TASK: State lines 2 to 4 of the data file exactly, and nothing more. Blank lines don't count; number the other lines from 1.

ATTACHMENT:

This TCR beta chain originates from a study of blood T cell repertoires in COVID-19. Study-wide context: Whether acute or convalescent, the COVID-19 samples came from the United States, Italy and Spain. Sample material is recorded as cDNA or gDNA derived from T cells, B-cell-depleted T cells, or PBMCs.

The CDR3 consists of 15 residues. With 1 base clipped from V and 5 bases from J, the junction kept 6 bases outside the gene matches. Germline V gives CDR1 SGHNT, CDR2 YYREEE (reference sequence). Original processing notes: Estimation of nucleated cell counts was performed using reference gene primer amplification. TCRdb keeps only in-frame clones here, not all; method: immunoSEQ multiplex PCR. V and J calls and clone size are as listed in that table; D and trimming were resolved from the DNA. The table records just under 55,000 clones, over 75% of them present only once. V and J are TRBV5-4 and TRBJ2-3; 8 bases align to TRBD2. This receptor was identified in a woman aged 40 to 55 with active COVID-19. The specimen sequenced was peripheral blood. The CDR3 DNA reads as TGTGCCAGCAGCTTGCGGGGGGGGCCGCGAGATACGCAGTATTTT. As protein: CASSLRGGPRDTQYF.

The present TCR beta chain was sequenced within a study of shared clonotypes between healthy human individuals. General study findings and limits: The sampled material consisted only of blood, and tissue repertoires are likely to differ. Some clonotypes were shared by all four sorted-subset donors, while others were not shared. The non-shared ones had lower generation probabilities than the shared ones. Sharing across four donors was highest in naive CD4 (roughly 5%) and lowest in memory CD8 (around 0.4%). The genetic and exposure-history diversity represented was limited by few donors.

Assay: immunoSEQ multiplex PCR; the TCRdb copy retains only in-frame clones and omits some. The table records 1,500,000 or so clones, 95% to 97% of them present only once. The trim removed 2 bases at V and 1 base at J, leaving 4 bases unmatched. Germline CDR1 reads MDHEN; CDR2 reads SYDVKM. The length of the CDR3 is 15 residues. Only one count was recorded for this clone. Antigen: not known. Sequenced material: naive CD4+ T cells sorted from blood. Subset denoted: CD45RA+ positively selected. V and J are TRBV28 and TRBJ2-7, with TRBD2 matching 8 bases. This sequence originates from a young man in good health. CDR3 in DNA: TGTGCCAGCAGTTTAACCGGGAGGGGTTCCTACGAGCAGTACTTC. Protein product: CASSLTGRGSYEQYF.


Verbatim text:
The CDR3 consists of 15 residues. With 1 base clipped from V and 5 bases from J, the junction kept 6 bases outside the gene matches. Germline V gives CDR1 SGHNT, CDR2 YYREEE (reference sequence). Original processing notes: Estimation of nucleated cell counts was performed using reference gene primer amplification. TCRdb keeps only in-frame clones here, not all; method: immunoSEQ multiplex PCR. V and J calls and clone size are as listed in that table; D and trimming were resolved from the DNA. The table records just under 55,000 clones, over 75% of them present only once. V and J are TRBV5-4 and TRBJ2-3; 8 bases align to TRBD2. This receptor was identified in a woman aged 40 to 55 with active COVID-19. The specimen sequenced was peripheral blood. The CDR3 DNA reads as TGTGCCAGCAGCTTGCGGGGGGGGCCGCGAGATACGCAGTATTTT. As protein: CASSLRGGPRDTQYF.

The present TCR beta chain was sequenced within a study of shared clonotypes between healthy human individuals. General study findings and limits: The sampled material consisted only of blood, and tissue repertoires are likely to differ. Some clonotypes were shared by all four sorted-subset donors, while others were not shared. The non-shared ones had lower generation probabilities than the shared ones. Sharing across four donors was highest in naive CD4 (roughly 5%) and lowest in memory CD8 (around 0.4%). The genetic and exposure-history diversity represented was limited by few donors.

Assay: immunoSEQ multiplex PCR; the TCRdb copy retains only in-frame clones and omits some. The table records 1,500,000 or so clones, 95% to 97% of them present only once. The trim removed 2 bases at V and 1 base at J, leaving 4 bases unmatched. Germline CDR1 reads MDHEN; CDR2 reads SYDVKM. The length of the CDR3 is 15 residues. Only one count was recorded for this clone. Antigen: not known. Sequenced material: naive CD4+ T cells sorted from blood. Subset denoted: CD45RA+ positively selected. V and J are TRBV28 and TRBJ2-7, with TRBD2 matching 8 bases. This sequence originates from a young man in good health. CDR3 in DNA: TGTGCCAGCAGTTTAACCGGGAGGGGTTCCTACGAGCAGTACTTC. Protein product: CASSLTGRGSYEQYF.